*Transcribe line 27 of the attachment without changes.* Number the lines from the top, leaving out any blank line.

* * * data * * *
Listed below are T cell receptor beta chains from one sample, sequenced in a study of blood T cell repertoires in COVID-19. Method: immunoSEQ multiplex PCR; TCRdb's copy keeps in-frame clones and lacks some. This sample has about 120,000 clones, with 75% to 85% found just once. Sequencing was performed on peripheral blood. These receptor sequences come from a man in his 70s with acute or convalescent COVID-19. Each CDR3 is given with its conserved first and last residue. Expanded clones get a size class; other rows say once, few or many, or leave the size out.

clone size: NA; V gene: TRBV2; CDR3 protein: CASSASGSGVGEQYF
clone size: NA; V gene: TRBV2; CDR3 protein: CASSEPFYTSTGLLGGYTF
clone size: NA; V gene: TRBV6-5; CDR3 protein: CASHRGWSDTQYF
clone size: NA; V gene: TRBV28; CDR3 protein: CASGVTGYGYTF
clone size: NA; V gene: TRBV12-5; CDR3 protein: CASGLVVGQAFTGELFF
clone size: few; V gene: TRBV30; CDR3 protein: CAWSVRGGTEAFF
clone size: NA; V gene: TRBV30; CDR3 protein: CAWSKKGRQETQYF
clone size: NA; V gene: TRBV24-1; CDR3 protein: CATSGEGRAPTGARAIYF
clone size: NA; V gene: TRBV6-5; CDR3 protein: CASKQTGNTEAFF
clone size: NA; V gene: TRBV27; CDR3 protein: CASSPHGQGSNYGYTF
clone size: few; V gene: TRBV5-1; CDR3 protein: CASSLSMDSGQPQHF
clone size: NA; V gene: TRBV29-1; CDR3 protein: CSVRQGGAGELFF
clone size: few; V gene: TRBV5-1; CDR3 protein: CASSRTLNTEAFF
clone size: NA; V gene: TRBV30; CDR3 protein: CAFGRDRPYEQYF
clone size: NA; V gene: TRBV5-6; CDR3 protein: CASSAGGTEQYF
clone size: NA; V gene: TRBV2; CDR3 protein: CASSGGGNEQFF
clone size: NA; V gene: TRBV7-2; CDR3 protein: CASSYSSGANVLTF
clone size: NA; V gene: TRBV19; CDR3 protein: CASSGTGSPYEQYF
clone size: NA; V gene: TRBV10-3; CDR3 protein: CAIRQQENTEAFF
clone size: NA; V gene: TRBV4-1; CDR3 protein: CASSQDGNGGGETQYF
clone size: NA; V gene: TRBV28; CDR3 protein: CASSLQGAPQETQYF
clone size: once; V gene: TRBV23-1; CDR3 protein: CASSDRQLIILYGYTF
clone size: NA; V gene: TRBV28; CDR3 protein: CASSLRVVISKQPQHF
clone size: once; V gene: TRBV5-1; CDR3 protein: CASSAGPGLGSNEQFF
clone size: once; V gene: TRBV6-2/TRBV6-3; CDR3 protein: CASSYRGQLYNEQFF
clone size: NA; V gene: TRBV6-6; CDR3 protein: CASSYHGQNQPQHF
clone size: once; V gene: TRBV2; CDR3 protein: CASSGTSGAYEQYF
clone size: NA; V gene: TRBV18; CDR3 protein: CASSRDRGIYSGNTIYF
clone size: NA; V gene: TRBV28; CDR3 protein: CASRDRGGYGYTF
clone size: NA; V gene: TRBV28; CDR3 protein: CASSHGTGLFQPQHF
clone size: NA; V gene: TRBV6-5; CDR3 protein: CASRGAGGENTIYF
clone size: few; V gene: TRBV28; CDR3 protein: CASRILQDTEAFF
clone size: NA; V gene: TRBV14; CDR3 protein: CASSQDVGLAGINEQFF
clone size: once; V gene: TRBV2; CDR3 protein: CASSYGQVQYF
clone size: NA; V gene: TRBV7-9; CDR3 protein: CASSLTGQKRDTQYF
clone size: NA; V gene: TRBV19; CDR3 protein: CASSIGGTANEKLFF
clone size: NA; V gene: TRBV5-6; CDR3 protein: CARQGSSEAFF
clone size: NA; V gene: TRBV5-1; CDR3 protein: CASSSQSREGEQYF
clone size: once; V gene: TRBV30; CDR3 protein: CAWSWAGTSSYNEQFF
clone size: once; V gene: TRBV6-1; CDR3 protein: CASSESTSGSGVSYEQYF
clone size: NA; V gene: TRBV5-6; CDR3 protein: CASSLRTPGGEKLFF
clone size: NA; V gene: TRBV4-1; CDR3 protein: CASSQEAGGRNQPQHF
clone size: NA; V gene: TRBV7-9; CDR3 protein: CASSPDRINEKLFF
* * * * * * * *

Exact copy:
clone size: NA; V gene: TRBV6-6; CDR3 protein: CASSYHGQNQPQHF